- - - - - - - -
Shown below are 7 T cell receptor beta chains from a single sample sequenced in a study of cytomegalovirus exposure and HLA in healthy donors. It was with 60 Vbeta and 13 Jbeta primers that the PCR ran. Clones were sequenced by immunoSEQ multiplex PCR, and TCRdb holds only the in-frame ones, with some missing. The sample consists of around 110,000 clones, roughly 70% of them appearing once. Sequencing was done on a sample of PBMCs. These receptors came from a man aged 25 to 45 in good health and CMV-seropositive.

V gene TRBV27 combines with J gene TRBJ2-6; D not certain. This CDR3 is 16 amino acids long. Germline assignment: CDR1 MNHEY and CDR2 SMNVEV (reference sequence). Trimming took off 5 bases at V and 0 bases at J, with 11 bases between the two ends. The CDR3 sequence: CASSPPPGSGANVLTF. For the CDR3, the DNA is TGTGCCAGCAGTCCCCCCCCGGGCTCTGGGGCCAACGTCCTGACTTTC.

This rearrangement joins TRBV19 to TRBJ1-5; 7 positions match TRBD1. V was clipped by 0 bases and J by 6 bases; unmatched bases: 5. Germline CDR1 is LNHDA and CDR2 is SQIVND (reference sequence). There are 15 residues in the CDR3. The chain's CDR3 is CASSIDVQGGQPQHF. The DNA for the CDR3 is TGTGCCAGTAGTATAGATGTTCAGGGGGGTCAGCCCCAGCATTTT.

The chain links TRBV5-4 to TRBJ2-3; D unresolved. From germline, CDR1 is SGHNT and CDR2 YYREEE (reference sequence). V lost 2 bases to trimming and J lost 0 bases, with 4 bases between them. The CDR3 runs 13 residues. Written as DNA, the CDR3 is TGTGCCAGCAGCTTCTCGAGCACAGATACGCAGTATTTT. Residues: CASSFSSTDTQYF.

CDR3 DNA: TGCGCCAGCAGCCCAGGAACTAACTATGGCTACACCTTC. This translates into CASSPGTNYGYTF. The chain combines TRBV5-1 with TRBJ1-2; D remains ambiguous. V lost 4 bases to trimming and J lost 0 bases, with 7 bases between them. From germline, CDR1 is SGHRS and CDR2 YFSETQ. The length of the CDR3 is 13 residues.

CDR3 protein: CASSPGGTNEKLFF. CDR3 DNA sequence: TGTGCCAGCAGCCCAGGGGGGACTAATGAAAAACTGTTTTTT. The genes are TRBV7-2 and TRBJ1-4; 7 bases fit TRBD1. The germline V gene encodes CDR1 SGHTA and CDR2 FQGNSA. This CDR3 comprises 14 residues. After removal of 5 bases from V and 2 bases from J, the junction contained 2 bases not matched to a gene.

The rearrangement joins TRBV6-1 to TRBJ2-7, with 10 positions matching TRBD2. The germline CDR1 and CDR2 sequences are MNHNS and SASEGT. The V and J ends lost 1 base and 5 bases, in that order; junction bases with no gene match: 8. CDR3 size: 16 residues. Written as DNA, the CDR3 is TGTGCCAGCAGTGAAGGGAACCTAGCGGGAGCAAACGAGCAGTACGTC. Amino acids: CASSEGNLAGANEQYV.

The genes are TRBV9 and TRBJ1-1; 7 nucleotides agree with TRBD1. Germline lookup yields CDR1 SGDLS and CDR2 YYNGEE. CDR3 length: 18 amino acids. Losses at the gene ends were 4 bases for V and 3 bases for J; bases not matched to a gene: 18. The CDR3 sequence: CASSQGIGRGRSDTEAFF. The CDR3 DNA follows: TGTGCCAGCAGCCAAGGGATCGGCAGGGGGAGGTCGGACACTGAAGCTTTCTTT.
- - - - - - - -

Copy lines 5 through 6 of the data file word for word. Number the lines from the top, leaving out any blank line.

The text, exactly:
CDR3 DNA: TGCGCCAGCAGCCCAGGAACTAACTATGGCTACACCTTC. This translates into CASSPGTNYGYTF. The chain combines TRBV5-1 with TRBJ1-2; D remains ambiguous. V lost 4 bases to trimming and J lost 0 bases, with 7 bases between them. From germline, CDR1 is SGHRS and CDR2 YFSETQ. The length of the CDR3 is 13 residues.

CDR3 protein: CASSPGGTNEKLFF. CDR3 DNA sequence: TGTGCCAGCAGCCCAGGGGGGACTAATGAAAAACTGTTTTTT. The genes are TRBV7-2 and TRBJ1-4; 7 bases fit TRBD1. The germline V gene encodes CDR1 SGHTA and CDR2 FQGNSA. This CDR3 comprises 14 residues. After removal of 5 bases from V and 2 bases from J, the junction contained 2 bases not matched to a gene.